When analyzing a commodity trading advisor’s (CTA) track record, investors generally focus on yearly returns and peak-to-valley drawdowns. It’s natural intuition to look at a table of returns and see if a CTA has been profitable (or unprofitable) on a yearly basis. But, why do we focus so much on calendar returns, when a CTA allows you to invest (and withdraw) at any point during the year? Analyzing a CTA’s 12-month rolling rate of return might paint a different picture:
Here is a sample return stream:
*Past performance is not indicative of future results
At first glance, an investor would notice that the track record is short, but the CTA has managed to have a profitable 2013, 2014, and is currently profitable through 2015. What an investor may fail to realize is that the calendar year returns are technically arbitrary numbers, since a CTA allows an investor to invest at any time during the year. Therefore, it is important to look at the rate of return for every 12-month period in the track record: Jan 2013 through Dec 2013, Feb 2013 through Jan 2014, March 2013 through Feb 2014…etc. In order to calculate how many 12-month periods there are in a track record, add up the total number of months, and subtract that number by eleven. The track record above, which has twenty seven months of data, has sixteen 12-month periods.
We calculated the 12-month return for each period, and plotted the returns on a chart:
While it was not noticeable on the track record, this return stream actually has three negative 12 month periods: the period from Feb 2013 through Jan 2014, the period from June 2013 through May 2014, and the period from July 2013 through June 2014. What the rolling 12-month rate of return chart is showing you is if an investor would have been profitable with a CTA after investing with them for a period of 12 months (based on their historical track record).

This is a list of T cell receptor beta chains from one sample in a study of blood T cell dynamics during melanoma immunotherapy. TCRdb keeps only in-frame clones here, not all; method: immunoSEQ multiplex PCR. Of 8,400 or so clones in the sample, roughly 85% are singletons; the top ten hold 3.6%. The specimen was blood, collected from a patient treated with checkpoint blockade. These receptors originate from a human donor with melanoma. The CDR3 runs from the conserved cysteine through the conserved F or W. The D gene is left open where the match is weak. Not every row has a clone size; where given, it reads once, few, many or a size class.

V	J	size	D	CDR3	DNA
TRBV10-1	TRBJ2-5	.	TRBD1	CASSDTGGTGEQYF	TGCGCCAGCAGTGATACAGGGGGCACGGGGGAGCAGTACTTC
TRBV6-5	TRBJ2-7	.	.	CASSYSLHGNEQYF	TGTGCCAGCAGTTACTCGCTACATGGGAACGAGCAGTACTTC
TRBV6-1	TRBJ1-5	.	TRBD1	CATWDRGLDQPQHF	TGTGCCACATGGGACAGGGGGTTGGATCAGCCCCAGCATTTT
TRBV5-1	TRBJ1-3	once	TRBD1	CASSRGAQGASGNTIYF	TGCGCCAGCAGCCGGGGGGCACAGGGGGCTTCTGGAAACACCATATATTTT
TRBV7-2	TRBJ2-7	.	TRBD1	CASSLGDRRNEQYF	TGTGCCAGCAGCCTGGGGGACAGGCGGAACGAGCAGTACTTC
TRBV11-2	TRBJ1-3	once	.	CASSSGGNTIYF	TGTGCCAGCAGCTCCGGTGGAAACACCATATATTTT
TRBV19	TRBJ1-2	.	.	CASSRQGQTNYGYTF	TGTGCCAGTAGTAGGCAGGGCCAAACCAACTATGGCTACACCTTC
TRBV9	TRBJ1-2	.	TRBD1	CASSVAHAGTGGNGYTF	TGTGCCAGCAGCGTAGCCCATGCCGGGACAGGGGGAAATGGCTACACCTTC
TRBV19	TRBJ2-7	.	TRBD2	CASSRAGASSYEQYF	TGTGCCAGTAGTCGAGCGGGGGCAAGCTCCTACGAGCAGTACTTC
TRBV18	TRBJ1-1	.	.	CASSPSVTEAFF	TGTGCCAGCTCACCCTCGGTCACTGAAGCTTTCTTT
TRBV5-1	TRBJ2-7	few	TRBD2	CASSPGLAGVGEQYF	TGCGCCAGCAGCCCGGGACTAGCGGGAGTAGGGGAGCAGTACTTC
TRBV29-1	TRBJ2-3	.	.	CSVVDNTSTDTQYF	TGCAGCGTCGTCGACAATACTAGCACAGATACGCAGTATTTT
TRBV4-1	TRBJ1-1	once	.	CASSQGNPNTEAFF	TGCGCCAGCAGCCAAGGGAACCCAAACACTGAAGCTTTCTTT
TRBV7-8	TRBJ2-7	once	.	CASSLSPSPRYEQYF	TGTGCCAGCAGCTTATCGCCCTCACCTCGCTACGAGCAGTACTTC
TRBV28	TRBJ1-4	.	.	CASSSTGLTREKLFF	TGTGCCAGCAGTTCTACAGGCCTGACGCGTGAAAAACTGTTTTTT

Is it possible to find a CTA with a long track record that has no negative 12-month periods? Yes, but there are not that many. What’s more important to take away from a CTA’s rolling 12-month rate of return chart is to compare the number of negative periods to positive periods, and to compare the depth of the negative periods versus the peaks of the positive periods. For example, you will notice the largest 12-month losing period in this track record is -2.85%, which would have occurred if you invested in the strategy from June 2013 through May 2014. This pales in comparison to the largest profitable 12-month period, which occurred from December 2014 to January 2015 and had a profit of 19.92%.
Lastly, more important than focusing on each individual CTA’s rolling 12-month return is to calculate and view the 12-month rolling returns for your entire portfolio. It is inevitable that all CTAs will go through periods of negative or flat returns, however the goal should be to put together a portfolio of CTAs that have a combined historical performance without any negative 12-month periods. The aiSource database portfolio builder allows you to build multi-CTA portfolios, and will automatically generate a rolling 12 month rate of return chart.